March 14th -18th, 2016 (3:00 pm)
Carnegie Mellon University Campus
5000 Forbes Ave, Pittsburgh, PA 15213
Presented by: Carnegie Mellon University

The Scott Institute is hosting the University’s inaugural Energy Week March 14-18, 2016. Each day of Energy Week will have a theme: energy research, policy, innovation, education, and energy facilities in Southwest Pennsylvania.

The five-day celebration is designed to inform government, non-govermental organizations, business and industry leaders; faculty and students; and the general public about energy research, policy, innovation, education, and activities both at Carnegie Mellon and elsewhere in the region. To see the full agenda,
click here.


The West Penn Power Sustainable Energy Fund, in partnership with the statewide Sustainable Energy Fund, announced last week it is soliciting ideas this spring for renewable energy business models and technologies. In a competition dubbed Energy Sprout, all Pennsylvania-based companies, communities and individuals are eligible to put forth their grandest innovations by May 3.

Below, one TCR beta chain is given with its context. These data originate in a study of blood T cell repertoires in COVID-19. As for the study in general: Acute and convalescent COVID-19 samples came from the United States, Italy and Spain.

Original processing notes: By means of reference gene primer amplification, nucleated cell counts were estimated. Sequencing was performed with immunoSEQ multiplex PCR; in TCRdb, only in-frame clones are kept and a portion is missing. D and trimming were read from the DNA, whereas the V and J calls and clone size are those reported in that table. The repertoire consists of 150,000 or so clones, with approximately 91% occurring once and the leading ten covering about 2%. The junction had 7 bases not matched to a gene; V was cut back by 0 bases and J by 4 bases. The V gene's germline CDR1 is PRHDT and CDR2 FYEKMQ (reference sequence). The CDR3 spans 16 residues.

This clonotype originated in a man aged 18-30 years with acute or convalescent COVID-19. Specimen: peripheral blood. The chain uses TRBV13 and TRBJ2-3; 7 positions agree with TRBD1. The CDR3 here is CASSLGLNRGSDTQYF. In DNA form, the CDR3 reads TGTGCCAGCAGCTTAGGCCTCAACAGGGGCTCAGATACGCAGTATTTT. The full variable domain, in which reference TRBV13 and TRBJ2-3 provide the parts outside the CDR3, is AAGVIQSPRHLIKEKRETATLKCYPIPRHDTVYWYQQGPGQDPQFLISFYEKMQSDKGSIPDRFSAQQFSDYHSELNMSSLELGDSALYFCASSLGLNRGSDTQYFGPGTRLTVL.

It’s the first time this contest has been launched.

Up for grabs is a $100,000 first prize for the best submission from a business or individual, and a $25,000 first prize for the best ideas from communities. Second and third place prizes total $25,000 and $3,000 for businesses and individuals, and $5,000 and $3,000 for communities.


While much of the buzz around energy storage today centers on the development of innovative battery technologies, more than 98 percent of installed storage capacity globally is, in fact, pumped hydro, according to Vladimir Koritarov, an energy systems engineer at the Department of Energy's Argonne National Laboratory in Illinois.